Peel and finely chop the onion and garlic.  Peel and grate the ginger.

Chop the dried apricots, parsley, cilantro and green onions.  Zest and juice the orange.

If using the optional pine nuts (not for strict AIP), toss them in a dry pan until they smell toasted and are turning a pale golden brown.  They burn in a flash, so watch them like a hawk!

Heat the coconut oil in a large pan over a medium heat.  Add the onion and cook gently for 5 minutes until it is just translucent.  Add the garlic and ginger and cook for a few more minutes until fragrant.

Add the cauliflower, salt, cinnamon and turmeric, and cook, tossing frequently until the cauliflower is tender but not mushy.  This will take about 5 minutes.

Remove from the heat and place the cauliflower in a large bowl.

Stir in the dried apricots, raisins, orange zest, parsley, cilantro and green onions.  If using the optional toasted pine nuts, add them at this stage.

Mix the orange juice, vinegar ad olive oil in a small bowl, the pour the dressing over the salad.

Mix well until everything is evenly coated.

Chill in the fridge for at least 1 hour before serving to allow the flavours develop.

Shared at: Paleo AIP Recipe Roundtable

Bacon, Beet and Fruit Salad – AIP/Paleo

I have been eating a lot of salads lately because I have been getting so many wonderful greens from the CSA that I am a member of.

The last week’s haul included arugula, lettuce, and some baby mustard greens, along with some beets (both red and yellow).  There was a ton of other stuff as well – potatoes, kohlrabi, kale and rhubarb.  I also bought some fruit – blueberries and some sugar plums.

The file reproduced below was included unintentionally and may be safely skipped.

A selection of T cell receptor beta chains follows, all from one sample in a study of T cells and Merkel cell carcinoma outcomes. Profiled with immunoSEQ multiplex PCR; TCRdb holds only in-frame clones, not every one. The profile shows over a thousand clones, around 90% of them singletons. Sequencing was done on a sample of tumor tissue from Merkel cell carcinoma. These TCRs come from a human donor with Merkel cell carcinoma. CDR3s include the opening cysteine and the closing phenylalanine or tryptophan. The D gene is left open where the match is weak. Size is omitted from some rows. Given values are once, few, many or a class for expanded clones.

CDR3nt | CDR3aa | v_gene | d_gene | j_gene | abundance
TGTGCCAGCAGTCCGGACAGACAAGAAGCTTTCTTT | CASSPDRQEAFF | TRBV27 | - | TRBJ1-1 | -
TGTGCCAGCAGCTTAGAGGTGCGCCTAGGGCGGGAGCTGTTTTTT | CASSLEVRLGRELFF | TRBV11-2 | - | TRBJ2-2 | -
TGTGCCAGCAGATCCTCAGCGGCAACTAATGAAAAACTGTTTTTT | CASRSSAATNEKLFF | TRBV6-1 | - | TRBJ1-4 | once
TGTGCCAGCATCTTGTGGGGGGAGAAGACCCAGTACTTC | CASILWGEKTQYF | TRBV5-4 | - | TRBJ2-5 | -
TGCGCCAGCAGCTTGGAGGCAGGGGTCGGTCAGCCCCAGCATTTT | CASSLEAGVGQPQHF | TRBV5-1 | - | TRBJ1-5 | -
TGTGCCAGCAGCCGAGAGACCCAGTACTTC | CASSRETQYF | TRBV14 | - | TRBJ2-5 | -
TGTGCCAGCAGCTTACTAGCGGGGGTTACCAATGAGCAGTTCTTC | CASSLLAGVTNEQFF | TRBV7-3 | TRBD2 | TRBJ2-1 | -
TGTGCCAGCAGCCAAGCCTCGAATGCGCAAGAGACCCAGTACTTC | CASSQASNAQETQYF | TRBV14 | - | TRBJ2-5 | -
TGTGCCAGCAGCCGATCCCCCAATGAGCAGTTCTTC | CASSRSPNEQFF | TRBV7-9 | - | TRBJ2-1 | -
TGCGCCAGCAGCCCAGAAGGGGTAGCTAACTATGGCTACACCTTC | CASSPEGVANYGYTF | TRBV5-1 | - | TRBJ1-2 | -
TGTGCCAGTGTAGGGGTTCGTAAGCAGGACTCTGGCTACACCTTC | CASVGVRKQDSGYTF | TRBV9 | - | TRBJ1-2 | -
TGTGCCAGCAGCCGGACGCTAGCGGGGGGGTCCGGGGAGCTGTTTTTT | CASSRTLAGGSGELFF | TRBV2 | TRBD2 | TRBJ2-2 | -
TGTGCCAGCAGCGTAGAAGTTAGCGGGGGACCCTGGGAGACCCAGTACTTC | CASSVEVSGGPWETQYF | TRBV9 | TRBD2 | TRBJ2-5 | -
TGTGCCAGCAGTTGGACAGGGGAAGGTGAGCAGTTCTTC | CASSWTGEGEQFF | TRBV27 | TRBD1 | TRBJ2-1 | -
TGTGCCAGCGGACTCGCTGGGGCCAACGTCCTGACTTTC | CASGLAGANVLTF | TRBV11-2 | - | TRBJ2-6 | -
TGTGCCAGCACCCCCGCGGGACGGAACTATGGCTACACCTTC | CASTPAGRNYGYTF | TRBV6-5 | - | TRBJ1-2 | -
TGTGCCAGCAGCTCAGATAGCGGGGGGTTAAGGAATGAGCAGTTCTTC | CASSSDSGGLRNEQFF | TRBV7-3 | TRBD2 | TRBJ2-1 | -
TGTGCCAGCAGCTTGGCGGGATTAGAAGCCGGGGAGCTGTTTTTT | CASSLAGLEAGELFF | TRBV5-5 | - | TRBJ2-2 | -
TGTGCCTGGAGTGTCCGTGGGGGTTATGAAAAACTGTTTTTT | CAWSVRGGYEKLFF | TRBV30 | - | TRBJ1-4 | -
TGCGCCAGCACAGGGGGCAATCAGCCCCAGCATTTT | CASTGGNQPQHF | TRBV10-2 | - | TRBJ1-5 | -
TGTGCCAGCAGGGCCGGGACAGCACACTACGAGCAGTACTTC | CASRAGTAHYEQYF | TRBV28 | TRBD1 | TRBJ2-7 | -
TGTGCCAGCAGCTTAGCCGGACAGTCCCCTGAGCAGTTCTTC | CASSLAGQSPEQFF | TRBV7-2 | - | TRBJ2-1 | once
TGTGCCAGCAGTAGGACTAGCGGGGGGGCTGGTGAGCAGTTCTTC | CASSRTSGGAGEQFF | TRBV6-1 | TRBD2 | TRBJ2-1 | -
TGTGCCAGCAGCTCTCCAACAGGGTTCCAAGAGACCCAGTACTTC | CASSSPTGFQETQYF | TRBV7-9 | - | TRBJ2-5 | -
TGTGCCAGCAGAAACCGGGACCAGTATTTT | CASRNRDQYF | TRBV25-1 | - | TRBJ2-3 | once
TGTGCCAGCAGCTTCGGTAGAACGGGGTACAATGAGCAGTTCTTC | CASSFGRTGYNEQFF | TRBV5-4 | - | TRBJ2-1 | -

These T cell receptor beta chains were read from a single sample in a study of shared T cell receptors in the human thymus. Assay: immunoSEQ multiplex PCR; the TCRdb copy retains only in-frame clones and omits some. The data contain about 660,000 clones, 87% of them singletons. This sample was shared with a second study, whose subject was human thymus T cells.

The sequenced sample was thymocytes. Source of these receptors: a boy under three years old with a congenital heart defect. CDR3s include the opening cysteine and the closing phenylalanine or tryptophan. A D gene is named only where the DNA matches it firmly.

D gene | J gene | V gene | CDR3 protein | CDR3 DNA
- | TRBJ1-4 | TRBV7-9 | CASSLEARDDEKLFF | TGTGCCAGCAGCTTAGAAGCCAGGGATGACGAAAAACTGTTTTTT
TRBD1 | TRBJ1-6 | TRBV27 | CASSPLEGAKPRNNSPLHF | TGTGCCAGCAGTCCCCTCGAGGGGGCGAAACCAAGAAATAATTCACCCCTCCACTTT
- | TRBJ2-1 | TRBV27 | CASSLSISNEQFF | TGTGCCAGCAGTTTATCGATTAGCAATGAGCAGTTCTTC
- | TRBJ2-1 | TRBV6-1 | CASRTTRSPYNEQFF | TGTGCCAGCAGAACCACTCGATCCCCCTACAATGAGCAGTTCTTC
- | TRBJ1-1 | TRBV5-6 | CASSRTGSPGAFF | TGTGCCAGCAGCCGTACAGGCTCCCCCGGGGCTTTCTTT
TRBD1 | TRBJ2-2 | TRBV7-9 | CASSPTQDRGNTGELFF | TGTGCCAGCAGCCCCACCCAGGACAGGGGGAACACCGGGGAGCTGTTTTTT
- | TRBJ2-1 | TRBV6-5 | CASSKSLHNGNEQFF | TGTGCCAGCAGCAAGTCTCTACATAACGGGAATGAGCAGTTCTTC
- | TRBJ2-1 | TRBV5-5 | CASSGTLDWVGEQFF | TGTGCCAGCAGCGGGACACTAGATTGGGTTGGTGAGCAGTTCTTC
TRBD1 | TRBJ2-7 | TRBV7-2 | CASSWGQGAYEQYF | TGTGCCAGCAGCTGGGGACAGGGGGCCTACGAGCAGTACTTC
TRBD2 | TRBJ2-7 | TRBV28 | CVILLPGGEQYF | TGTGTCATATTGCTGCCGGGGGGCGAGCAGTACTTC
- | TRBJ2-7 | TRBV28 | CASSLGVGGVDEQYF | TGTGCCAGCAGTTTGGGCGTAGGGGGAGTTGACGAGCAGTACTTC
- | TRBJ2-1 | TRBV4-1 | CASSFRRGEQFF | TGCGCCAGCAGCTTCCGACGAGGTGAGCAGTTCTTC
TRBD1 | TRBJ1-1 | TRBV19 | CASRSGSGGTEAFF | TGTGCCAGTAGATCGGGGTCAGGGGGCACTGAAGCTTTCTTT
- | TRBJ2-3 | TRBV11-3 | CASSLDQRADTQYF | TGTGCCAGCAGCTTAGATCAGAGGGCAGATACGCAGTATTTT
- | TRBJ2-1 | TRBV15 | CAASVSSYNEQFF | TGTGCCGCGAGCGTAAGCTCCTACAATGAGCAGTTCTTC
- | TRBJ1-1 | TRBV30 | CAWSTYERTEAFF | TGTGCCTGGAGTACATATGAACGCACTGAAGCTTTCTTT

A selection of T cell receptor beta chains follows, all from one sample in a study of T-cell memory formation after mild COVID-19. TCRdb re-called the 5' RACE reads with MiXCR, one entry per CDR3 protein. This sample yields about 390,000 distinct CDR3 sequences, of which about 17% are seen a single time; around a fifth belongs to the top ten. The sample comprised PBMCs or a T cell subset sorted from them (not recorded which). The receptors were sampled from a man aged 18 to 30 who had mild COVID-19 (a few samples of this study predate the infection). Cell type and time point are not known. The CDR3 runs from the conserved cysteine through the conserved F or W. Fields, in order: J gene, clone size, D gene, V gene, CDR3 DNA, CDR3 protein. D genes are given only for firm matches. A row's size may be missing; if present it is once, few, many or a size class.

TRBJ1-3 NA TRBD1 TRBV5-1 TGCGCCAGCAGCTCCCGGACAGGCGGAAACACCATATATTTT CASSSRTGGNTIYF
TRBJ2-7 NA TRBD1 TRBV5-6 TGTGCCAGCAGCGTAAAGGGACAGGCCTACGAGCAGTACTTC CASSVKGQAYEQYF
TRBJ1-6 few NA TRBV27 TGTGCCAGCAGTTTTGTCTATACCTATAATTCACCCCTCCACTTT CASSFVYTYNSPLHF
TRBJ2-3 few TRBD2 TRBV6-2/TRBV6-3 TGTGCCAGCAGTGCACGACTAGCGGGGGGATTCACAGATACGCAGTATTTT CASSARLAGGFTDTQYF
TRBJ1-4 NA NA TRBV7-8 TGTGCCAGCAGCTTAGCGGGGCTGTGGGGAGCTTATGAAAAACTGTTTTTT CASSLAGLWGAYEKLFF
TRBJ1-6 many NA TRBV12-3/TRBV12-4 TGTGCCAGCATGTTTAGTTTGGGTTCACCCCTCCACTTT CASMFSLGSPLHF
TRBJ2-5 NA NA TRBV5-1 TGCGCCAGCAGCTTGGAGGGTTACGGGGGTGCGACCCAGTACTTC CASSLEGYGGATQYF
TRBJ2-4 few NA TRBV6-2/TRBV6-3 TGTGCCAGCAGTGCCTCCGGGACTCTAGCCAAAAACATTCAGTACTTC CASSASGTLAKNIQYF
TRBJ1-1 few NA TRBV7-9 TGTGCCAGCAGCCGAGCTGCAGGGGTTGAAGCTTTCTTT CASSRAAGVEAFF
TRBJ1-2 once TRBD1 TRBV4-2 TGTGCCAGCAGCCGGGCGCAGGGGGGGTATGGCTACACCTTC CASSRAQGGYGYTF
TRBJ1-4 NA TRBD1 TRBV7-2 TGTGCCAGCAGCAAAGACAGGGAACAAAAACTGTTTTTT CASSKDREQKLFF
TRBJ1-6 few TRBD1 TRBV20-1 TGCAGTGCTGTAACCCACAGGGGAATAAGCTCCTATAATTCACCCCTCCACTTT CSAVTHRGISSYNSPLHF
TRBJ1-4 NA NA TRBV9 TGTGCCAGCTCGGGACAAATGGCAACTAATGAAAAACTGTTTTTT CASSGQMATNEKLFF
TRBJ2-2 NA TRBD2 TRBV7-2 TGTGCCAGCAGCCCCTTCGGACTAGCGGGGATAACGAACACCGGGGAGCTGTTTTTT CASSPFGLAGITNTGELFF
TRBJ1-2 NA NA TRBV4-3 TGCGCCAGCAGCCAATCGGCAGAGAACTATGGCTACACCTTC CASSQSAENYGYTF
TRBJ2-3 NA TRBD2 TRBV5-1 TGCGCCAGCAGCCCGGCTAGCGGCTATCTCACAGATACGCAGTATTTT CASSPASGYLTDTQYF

I thought I would share with you a salad that I made using some of the greens, the beets and some of the fruit.


This is a hearty salad that is packed with summery flavour – perfect for a light lunch.

Bacon, Beet And Fruit Salad

serves 2


  • 2 medium beets – peeled and diced (I used one red beet and one yellow beet in this salad)
  • 4 slices bacon
  • 4 cups salad greens – torn (I used some of the arugula, mustard greens and lettuce)
  • 1 green apple – cored and chopped into bite-size pieces
  • 1 avocado  – peeled and diced
  • 1 cup blueberries
  • 1 tbsp fresh lemon juice
  • 1 tbsp white wine vinegar
  • pinch of pink Himalayan salt
  • ¼ cup extra virgin olive oil

Preheat the oven to 400°F (200°C).

Place the diced beets in a single layer in a small baking dish and place the bacon over the top.

Place the baking dish in the oven and roast for 15 minutes.

Toss the beets to coat them in the bacon fat that will have rendered out of the bacon.  Spread the contents out into a single layer.  Replace the dish in the oven and roast for another 15 minutes until the beets are tender and slightly browned and the bacon is crispy.

Allow the beets and bacon to cool, chopping the bacon into bite-size pieces.

Meanwhile, tear the salad greens into bite-size pieces and place in a salad bowl.

Toss the apple with the lemon-juice to prevent browning and add to the bowl along with the avocado, beets, bacon and blueberries

In a small bowl whisk together the white wine vinegar, salt and olive oil.   Pour over the salad and toss everything well.

Arrange the salad on 2 serving plates and serve at once.


This would make a good packed lunch or picnic dish if you took the dressing separately in a small jar and tossed it just before serving.

Shared at:  Paleo AIP Recipe Roundtable